Based on the Raman spectra of these macromolecules and combined with data analysis, structural information of biological macromolecules can be obtained. At present, Raman spectroscopy can be used to identify strains of species that have been confirmed (Maquelin et al., 2003). t-SNE is a machine learning method for dimensionality reduction, which can help us identify associated patterns (Pezzotti et al., 2017). The main advantage of t-SNE is the ability to maintain local structure. This means that points with close distances in a high-dimensional data space are projected to be close in a low-dimensional data space. This method can make points in the same cluster gather more closely, and points in different clusters move farther apart, effectively solving the problem of crowded data points in low-dimensional space (Zhou and Jin, 2020). First, 1200 spectral datasets from six pathogens were analyzed by the t-SNE algorithm. The differences among the six pathogenic bacteria can be obtained from the results of Raman spectra in the early stage, and the t-SNE results could further demonstrate the differences among the six pathogenic bacteria. Each bacterium was completely clustered into the same cluster species, and different bacteria were clustered into different clusters, which are divided into six clusters. Therefore, the spectral differences between the six bacteria were significant, which can realize the characteristic differences between species, as shown in Figure 3A. The first two feature dimensions of t-SNE were reconstructed after dimensionality reduction, as shown in Figures 3B, C, which show Raman wavenumber loading plots against the contributions of relevant Raman bands to t-SNE1 and t-SNE2 of the t-SNE. XGBoost is a classical integrated lifting algorithm framework with high training efficiency, good prediction effect, controllable parameters, ease of use, and other characteristics; it is a sharp tool in the field of extensive data analysis and is widely used in biomedicine, environmental detection, and other fields, achieving excellent results. XGBoost is used to reveal complex information in Raman spectra and to identify and classify bacteria in biological studies. In this study, we trained the classification model, modeled six respiratory pathogens, and evaluated the predictive ability of the XGBoost model using the entanglement validation method. The results shown in Figure 4A show that XGBoost has a very accurate prediction effect on the six respiratory pathogens, with an overall prediction accuracy of 93–100%. The lowest prediction sample is E. coli, with an accuracy of 93%, and MC, P. ae, P. ma, and S. au all reach 100%. The ROC curve was applied to evaluate the sensitivity and specificity of the model, as shown in Figure 4B. The ROC of the label dimension and sample dimension rapidly approached the upper left corner, and the sum of the sensitivity (TPR) and specificity (FPR), expressed by the calculated AUC value, was close to 1, indicating that the model was adequate and had a good performance.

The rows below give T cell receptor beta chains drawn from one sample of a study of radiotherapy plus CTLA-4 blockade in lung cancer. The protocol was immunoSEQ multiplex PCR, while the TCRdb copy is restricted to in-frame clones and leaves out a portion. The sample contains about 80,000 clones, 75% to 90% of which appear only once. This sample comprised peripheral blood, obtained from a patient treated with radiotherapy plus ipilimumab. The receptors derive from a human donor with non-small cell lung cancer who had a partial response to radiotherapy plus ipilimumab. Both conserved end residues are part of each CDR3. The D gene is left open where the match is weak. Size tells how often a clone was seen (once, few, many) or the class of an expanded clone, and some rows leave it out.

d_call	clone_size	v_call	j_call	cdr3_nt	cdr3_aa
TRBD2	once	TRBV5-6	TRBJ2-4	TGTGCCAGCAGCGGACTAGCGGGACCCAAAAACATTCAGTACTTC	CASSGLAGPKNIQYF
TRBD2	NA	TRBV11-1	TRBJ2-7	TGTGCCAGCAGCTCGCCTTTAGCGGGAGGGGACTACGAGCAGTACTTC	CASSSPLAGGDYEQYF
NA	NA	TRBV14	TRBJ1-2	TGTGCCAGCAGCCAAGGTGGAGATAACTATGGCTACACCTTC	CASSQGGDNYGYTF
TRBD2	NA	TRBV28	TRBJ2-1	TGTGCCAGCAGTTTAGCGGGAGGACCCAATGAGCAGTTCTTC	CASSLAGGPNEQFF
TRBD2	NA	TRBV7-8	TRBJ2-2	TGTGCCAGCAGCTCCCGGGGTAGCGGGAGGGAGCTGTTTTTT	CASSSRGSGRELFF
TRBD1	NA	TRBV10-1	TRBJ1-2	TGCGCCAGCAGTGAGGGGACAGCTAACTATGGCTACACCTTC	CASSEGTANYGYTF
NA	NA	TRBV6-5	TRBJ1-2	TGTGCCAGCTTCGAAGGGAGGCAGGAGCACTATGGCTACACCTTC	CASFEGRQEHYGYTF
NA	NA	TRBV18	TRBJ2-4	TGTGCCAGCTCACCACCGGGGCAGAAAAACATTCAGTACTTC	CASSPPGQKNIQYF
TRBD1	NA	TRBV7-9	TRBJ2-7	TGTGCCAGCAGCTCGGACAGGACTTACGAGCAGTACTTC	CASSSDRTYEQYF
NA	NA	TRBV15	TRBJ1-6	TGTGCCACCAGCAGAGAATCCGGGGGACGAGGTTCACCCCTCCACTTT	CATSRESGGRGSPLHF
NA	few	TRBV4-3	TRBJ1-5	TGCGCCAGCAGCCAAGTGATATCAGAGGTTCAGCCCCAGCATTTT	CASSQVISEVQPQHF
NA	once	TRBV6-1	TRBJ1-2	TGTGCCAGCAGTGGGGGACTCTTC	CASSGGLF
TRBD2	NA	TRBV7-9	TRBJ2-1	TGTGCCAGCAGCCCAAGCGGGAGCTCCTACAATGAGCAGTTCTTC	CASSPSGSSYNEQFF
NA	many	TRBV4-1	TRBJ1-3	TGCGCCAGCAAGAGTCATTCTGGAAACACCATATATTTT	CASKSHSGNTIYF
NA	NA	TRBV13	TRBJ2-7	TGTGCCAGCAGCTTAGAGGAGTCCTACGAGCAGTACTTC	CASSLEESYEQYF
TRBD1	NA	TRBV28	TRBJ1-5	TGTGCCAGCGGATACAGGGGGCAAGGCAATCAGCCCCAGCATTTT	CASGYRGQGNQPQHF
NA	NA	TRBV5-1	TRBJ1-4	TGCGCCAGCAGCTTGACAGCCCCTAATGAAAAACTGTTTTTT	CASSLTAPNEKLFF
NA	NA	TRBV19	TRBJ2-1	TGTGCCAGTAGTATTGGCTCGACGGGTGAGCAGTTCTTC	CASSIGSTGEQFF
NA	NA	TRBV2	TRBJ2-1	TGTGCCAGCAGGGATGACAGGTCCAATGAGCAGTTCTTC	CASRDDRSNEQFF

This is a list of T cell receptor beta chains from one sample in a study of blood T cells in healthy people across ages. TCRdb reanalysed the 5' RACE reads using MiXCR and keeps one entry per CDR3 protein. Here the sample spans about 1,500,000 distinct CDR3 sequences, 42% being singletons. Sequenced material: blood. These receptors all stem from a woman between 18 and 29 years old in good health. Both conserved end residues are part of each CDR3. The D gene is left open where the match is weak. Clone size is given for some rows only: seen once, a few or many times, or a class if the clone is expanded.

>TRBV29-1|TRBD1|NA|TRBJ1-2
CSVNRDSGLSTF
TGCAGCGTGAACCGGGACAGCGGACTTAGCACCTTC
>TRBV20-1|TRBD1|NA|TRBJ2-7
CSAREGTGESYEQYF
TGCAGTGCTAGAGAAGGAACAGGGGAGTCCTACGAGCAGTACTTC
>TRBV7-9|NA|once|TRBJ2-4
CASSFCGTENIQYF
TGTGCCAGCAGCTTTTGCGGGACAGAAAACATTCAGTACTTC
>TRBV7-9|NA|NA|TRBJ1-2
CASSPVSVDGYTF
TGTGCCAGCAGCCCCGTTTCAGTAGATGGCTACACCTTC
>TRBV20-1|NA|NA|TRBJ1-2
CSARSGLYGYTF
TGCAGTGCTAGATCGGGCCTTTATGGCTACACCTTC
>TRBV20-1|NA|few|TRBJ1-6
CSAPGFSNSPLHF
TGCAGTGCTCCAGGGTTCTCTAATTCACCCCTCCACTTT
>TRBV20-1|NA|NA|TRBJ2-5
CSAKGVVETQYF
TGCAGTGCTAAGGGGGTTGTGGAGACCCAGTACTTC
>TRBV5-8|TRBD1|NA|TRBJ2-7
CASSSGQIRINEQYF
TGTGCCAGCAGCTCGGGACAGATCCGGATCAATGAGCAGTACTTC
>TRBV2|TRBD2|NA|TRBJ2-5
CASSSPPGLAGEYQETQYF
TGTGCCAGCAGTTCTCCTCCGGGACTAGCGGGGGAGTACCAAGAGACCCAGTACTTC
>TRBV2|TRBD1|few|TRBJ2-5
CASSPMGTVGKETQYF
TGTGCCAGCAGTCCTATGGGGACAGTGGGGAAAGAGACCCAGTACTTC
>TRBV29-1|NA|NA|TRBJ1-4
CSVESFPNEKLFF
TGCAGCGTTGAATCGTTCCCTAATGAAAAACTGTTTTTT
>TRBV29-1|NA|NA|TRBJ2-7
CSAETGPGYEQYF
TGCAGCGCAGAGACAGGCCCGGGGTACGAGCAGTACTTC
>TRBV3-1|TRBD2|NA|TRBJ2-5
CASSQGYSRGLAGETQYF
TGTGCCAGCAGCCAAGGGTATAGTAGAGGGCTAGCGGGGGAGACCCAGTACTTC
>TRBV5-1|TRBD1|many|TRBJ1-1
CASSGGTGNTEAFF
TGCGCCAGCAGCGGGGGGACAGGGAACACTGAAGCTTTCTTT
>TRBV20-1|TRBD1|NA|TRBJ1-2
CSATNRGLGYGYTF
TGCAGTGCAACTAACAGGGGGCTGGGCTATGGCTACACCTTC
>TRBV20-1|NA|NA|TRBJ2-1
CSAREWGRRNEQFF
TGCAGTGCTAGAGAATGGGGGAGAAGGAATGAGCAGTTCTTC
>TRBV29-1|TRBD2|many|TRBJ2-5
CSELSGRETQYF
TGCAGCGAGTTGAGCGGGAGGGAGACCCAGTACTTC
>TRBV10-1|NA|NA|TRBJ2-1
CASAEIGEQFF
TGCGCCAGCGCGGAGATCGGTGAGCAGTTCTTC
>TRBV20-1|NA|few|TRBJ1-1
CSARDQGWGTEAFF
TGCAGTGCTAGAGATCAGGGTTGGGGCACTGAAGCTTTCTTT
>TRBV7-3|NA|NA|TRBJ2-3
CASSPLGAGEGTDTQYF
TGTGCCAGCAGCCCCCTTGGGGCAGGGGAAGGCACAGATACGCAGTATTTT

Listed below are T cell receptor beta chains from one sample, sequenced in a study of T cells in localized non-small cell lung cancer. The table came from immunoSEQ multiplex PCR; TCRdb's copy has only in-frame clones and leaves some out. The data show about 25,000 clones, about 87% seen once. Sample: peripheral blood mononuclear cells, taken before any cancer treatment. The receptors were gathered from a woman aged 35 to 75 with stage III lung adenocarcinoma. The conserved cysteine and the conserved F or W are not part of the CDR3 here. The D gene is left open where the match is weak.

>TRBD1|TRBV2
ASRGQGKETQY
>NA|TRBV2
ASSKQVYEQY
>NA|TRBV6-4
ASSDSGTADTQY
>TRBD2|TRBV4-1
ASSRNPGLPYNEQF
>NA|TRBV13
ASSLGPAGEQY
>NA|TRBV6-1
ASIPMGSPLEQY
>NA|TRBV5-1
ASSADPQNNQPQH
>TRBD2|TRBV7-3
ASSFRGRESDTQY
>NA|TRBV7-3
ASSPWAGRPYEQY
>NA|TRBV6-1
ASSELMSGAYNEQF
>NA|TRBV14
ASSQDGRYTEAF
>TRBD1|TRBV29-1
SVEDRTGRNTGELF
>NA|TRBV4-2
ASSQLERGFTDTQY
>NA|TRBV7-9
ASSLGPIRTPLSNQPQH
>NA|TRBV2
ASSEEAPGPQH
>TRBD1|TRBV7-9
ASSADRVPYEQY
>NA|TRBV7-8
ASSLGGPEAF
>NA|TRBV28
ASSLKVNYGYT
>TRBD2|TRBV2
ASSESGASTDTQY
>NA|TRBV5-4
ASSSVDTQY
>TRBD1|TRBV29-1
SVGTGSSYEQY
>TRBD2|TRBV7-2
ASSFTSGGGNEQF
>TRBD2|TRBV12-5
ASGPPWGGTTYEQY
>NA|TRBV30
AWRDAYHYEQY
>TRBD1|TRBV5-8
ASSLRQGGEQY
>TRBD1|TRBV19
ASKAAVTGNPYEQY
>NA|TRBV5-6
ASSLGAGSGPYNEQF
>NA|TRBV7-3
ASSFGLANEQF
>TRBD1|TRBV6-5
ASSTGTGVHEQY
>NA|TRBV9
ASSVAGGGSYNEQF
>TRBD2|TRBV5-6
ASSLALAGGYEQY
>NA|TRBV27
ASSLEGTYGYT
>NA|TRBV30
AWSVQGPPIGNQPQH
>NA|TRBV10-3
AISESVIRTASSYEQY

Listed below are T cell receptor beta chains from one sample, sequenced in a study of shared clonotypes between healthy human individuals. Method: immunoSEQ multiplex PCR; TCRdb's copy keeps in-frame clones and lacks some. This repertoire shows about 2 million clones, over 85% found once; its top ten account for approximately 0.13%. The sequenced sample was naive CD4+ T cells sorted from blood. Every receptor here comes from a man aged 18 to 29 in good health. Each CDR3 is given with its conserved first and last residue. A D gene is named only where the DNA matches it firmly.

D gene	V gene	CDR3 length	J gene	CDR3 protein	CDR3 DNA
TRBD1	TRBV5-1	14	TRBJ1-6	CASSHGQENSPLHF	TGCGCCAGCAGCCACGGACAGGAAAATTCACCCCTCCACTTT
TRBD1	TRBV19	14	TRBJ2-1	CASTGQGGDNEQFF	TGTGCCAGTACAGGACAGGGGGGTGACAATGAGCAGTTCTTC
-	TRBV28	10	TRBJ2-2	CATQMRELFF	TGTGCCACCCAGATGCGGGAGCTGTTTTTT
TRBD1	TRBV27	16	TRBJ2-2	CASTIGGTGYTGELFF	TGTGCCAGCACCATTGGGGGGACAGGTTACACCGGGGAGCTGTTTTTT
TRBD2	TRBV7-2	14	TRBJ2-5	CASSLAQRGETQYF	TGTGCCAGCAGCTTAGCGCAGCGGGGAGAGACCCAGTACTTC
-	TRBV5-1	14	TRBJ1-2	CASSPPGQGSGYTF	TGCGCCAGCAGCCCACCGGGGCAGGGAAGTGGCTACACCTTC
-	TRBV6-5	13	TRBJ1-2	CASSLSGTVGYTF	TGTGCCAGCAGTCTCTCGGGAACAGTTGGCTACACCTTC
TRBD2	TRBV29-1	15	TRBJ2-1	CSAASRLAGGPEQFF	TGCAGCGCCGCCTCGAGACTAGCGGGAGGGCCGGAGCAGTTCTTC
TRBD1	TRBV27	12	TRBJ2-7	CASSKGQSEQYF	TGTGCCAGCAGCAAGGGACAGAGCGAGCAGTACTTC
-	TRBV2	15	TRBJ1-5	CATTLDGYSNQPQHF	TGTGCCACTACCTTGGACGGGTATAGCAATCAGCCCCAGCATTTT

Figure 3. Classification analysis of six respiratory pathogens. (A) t-SNE visualization analysis and (B, C) Raman wavenumber loading plots against the contributions of relevant Raman bands to t-SNE1 and t-SNE2 of the t-SNE.